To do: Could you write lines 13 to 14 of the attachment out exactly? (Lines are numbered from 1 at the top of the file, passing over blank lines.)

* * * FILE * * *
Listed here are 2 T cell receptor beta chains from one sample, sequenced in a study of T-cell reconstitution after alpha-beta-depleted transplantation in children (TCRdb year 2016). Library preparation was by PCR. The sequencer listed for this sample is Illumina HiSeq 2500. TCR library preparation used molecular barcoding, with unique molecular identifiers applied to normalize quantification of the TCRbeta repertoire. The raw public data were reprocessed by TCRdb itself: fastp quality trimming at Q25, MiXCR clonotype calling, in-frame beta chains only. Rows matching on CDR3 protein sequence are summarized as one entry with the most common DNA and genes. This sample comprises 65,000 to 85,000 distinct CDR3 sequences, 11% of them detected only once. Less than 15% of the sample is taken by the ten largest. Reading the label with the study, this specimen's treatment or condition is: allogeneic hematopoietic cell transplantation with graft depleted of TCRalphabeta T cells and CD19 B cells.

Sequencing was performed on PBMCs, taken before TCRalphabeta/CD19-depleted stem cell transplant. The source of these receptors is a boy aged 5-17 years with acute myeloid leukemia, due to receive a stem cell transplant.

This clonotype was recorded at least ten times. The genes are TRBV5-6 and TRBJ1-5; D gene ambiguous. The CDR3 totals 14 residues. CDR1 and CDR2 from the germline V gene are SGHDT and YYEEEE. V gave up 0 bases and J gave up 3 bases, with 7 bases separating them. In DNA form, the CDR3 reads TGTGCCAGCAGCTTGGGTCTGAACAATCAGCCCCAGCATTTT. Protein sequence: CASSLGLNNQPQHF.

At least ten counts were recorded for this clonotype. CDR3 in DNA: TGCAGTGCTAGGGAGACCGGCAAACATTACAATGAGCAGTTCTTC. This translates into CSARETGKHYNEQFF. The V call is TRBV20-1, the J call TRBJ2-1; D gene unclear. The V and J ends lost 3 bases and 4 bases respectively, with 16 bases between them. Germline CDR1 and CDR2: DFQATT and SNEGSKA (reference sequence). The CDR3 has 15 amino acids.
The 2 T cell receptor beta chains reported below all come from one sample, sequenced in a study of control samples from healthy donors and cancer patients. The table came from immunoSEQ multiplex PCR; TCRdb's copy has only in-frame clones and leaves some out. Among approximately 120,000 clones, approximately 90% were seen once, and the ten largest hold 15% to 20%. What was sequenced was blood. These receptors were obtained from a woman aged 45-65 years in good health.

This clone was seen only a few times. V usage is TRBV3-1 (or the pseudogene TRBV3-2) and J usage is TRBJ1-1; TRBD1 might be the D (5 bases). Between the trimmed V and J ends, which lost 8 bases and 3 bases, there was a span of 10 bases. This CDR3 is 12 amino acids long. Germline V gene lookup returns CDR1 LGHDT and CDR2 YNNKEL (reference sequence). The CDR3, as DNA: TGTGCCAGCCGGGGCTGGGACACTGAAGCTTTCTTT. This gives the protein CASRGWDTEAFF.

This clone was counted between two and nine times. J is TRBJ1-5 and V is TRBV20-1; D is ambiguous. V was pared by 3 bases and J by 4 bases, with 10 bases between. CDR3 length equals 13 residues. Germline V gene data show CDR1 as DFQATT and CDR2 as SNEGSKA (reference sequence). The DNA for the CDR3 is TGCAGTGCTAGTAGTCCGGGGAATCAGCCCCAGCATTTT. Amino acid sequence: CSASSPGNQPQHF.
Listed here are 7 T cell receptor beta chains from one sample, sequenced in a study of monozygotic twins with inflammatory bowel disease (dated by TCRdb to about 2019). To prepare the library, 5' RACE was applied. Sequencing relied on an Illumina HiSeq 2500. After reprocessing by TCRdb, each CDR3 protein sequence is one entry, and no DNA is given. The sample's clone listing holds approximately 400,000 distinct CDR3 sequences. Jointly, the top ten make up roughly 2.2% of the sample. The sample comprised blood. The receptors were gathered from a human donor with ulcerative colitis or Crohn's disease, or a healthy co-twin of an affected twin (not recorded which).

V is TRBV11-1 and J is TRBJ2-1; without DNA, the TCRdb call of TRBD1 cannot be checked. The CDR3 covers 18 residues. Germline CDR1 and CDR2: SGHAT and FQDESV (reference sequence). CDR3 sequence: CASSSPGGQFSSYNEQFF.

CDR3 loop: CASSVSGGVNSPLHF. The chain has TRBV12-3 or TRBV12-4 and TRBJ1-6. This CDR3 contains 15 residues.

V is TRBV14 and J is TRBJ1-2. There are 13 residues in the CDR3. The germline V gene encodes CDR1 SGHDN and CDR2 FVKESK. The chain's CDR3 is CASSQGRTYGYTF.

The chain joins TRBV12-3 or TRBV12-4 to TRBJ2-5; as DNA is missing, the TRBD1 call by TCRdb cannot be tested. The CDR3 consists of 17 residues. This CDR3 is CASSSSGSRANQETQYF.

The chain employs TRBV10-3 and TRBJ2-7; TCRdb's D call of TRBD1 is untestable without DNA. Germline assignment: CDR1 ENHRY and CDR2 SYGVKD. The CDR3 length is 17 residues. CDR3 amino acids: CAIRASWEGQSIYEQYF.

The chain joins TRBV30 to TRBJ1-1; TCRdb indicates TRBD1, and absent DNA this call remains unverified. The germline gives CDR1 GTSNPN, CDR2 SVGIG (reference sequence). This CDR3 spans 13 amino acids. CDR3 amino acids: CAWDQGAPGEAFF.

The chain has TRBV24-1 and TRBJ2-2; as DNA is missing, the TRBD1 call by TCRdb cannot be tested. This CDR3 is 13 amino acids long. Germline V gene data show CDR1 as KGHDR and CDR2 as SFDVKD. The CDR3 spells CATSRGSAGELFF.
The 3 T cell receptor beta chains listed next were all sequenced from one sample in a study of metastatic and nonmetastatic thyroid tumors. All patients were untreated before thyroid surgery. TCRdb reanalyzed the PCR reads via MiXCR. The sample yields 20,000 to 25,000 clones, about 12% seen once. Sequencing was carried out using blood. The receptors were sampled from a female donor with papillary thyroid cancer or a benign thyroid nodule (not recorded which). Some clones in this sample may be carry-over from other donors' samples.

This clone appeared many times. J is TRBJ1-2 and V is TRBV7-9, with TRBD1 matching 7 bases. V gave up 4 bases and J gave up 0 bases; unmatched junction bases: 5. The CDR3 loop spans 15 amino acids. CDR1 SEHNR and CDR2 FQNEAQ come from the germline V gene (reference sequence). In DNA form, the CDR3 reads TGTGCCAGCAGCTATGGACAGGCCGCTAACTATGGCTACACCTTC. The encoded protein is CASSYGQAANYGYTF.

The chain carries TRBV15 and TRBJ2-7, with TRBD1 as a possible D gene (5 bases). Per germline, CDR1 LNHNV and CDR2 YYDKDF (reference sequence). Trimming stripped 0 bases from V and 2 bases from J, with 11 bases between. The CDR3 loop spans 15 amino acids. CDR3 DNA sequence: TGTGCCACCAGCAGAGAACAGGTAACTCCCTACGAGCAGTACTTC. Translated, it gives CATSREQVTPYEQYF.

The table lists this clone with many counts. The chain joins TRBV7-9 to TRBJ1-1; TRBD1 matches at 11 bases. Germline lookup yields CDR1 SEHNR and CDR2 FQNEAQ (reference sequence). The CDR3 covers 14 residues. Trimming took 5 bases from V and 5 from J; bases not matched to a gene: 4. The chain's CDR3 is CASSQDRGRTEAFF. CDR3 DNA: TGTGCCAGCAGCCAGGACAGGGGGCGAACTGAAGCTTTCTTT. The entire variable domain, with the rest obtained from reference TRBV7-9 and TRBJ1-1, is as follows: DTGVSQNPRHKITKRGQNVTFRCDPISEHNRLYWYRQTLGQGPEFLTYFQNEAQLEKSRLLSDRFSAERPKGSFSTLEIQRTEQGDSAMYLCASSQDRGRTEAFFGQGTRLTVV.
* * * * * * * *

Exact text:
The chain employs TRBV10-3 and TRBJ2-7; TCRdb's D call of TRBD1 is untestable without DNA. Germline assignment: CDR1 ENHRY and CDR2 SYGVKD. The CDR3 length is 17 residues. CDR3 amino acids: CAIRASWEGQSIYEQYF.

The chain joins TRBV30 to TRBJ1-1; TCRdb indicates TRBD1, and absent DNA this call remains unverified. The germline gives CDR1 GTSNPN, CDR2 SVGIG (reference sequence). This CDR3 spans 13 amino acids. CDR3 amino acids: CAWDQGAPGEAFF.